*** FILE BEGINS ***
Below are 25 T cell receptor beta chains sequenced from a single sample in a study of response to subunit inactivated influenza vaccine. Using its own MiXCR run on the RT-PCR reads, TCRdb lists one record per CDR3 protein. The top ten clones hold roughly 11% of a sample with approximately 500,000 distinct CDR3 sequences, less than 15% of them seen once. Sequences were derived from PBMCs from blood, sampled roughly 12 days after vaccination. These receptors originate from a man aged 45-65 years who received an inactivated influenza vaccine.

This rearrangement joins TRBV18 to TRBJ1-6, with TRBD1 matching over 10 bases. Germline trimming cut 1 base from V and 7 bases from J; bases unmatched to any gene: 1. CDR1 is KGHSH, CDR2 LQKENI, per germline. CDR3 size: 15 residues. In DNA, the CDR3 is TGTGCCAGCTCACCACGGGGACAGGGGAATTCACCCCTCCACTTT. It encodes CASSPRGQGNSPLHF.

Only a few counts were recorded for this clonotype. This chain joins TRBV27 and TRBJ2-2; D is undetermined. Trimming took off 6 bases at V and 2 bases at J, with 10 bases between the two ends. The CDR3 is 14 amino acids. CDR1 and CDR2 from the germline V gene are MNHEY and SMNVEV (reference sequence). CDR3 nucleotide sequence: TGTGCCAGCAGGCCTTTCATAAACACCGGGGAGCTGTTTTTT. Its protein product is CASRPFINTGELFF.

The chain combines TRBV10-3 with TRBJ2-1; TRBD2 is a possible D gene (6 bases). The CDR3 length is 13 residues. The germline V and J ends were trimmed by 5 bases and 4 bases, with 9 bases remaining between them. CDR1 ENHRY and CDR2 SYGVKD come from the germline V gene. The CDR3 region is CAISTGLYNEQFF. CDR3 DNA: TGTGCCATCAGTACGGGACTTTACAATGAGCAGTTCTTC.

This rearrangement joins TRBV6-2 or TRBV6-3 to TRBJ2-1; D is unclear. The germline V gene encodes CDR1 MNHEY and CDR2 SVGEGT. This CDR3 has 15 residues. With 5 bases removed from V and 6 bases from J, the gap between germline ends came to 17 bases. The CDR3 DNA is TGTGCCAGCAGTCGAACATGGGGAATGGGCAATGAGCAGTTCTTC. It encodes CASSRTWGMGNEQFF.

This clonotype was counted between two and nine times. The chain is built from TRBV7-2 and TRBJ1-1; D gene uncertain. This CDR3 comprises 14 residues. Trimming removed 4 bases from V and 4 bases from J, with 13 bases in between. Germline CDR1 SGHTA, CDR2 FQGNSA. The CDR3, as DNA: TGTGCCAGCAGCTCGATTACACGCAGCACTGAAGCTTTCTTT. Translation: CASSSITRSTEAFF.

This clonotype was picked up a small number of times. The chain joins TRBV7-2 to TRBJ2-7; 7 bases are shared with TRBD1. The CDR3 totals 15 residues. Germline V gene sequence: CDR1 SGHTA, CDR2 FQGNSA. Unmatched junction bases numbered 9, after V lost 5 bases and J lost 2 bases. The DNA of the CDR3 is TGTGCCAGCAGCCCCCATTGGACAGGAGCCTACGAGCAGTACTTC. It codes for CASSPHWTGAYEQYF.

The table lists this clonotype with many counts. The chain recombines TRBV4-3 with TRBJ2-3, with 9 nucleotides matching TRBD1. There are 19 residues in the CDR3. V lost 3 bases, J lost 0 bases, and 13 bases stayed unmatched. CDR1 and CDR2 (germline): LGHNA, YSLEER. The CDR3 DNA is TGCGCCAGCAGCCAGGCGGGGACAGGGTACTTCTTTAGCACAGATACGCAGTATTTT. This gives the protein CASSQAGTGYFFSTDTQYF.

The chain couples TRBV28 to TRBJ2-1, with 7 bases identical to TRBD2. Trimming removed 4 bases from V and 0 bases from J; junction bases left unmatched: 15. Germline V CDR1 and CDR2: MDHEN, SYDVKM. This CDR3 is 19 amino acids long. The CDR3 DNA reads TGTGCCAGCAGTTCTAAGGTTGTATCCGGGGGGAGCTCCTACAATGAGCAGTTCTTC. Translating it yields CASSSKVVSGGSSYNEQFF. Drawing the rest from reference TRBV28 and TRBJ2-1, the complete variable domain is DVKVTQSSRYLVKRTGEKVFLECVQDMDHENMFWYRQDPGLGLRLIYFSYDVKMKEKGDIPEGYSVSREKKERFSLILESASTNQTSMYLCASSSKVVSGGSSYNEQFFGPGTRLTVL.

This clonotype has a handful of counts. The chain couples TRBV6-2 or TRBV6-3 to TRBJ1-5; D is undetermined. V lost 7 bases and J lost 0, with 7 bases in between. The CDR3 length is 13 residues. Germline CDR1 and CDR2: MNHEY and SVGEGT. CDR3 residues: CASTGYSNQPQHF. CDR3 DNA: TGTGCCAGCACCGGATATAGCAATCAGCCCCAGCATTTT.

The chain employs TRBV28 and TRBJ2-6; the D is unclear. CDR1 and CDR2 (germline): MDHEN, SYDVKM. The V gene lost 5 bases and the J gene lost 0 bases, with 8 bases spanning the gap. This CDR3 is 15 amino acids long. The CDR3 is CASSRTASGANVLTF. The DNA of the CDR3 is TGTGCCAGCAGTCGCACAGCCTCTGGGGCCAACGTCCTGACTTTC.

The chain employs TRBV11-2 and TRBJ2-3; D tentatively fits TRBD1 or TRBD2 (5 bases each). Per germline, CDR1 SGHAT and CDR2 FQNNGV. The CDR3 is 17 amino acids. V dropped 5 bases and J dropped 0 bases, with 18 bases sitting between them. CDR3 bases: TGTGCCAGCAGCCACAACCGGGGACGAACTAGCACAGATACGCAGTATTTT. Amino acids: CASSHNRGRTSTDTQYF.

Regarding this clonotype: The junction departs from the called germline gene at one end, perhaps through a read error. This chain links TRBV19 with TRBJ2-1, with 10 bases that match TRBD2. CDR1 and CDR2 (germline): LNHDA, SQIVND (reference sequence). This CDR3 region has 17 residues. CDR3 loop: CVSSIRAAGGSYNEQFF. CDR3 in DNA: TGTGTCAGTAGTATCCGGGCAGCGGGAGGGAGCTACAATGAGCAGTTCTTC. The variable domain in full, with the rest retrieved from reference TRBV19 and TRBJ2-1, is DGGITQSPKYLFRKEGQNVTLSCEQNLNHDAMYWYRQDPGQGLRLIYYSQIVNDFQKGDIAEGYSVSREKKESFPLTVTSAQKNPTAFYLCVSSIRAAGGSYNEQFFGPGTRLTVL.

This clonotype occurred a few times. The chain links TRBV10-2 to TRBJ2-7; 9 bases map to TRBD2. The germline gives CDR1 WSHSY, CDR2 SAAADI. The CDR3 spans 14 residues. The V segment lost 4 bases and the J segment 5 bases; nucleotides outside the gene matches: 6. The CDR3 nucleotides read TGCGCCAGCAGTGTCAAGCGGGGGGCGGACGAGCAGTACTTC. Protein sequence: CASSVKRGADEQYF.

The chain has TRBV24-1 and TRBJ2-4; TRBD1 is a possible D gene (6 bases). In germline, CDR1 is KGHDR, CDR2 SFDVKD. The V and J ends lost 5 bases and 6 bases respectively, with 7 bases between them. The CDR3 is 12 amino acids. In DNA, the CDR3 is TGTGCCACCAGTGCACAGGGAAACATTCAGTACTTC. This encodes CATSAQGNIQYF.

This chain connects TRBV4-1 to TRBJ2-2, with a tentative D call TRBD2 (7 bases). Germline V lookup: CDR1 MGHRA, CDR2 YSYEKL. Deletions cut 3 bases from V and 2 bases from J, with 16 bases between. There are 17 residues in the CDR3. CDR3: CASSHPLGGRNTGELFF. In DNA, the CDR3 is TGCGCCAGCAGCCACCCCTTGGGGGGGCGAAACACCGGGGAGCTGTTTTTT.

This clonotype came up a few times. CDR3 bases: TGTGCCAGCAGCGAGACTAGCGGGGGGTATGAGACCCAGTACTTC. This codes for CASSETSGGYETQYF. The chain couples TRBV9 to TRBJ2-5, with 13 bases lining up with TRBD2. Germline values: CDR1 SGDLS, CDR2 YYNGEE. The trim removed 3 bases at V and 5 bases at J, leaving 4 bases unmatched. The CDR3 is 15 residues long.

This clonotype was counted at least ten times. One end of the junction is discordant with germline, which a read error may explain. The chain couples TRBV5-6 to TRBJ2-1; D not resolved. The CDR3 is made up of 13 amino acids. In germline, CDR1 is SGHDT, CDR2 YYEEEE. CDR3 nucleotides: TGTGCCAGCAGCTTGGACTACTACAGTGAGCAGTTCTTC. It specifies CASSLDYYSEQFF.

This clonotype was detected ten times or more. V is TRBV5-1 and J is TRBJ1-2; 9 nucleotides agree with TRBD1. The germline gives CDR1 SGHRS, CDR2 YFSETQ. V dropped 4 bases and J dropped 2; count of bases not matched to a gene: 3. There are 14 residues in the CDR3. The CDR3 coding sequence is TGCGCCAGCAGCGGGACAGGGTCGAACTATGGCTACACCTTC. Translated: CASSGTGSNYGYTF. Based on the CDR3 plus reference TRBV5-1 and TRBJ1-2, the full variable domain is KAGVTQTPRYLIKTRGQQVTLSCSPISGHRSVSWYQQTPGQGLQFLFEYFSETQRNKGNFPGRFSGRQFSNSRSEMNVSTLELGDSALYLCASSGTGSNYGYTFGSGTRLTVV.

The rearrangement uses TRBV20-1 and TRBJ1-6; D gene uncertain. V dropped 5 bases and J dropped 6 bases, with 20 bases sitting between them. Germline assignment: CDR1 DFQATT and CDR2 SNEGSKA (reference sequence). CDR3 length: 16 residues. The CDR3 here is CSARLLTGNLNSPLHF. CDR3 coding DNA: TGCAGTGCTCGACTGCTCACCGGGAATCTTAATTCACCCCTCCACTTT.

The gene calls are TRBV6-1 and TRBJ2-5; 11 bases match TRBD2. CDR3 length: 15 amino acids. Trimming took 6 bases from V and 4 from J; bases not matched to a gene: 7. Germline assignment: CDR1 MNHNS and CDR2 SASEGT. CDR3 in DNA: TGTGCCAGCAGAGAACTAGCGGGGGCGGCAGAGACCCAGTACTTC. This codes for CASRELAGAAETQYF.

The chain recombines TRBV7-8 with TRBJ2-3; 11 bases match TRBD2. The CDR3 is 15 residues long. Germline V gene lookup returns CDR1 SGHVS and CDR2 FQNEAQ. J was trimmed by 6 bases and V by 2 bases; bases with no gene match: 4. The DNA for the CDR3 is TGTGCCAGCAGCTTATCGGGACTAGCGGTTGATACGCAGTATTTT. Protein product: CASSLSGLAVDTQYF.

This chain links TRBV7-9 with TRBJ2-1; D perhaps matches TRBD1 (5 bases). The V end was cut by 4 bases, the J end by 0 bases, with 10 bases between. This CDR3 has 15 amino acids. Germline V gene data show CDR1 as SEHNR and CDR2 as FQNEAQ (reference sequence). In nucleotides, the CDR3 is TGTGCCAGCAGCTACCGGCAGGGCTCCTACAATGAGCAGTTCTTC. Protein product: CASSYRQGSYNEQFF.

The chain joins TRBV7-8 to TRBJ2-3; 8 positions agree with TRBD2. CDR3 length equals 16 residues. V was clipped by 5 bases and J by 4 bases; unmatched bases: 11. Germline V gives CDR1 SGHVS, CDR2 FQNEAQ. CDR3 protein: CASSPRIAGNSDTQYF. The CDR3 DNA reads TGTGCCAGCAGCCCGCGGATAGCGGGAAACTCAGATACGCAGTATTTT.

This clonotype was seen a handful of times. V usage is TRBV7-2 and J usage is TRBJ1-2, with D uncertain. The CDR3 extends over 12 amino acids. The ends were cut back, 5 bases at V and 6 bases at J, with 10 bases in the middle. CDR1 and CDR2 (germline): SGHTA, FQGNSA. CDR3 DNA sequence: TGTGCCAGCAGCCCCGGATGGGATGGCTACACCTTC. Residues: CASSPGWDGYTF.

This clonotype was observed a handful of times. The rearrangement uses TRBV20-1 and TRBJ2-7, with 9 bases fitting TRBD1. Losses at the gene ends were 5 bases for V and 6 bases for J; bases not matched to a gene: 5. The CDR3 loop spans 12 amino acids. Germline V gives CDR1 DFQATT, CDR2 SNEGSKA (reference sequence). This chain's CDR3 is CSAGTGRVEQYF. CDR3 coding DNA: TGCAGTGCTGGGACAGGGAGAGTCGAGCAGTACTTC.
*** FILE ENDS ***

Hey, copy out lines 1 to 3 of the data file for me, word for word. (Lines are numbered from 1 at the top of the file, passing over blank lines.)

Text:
Below are 25 T cell receptor beta chains sequenced from a single sample in a study of response to subunit inactivated influenza vaccine. Using its own MiXCR run on the RT-PCR reads, TCRdb lists one record per CDR3 protein. The top ten clones hold roughly 11% of a sample with approximately 500,000 distinct CDR3 sequences, less than 15% of them seen once. Sequences were derived from PBMCs from blood, sampled roughly 12 days after vaccination. These receptors originate from a man aged 45-65 years who received an inactivated influenza vaccine.

This rearrangement joins TRBV18 to TRBJ1-6, with TRBD1 matching over 10 bases. Germline trimming cut 1 base from V and 7 bases from J; bases unmatched to any gene: 1. CDR1 is KGHSH, CDR2 LQKENI, per germline. CDR3 size: 15 residues. In DNA, the CDR3 is TGTGCCAGCTCACCACGGGGACAGGGGAATTCACCCCTCCACTTT. It encodes CASSPRGQGNSPLHF.

Only a few counts were recorded for this clonotype. This chain joins TRBV27 and TRBJ2-2; D is undetermined. Trimming took off 6 bases at V and 2 bases at J, with 10 bases between the two ends. The CDR3 is 14 amino acids. CDR1 and CDR2 from the germline V gene are MNHEY and SMNVEV (reference sequence). CDR3 nucleotide sequence: TGTGCCAGCAGGCCTTTCATAAACACCGGGGAGCTGTTTTTT. Its protein product is CASRPFINTGELFF.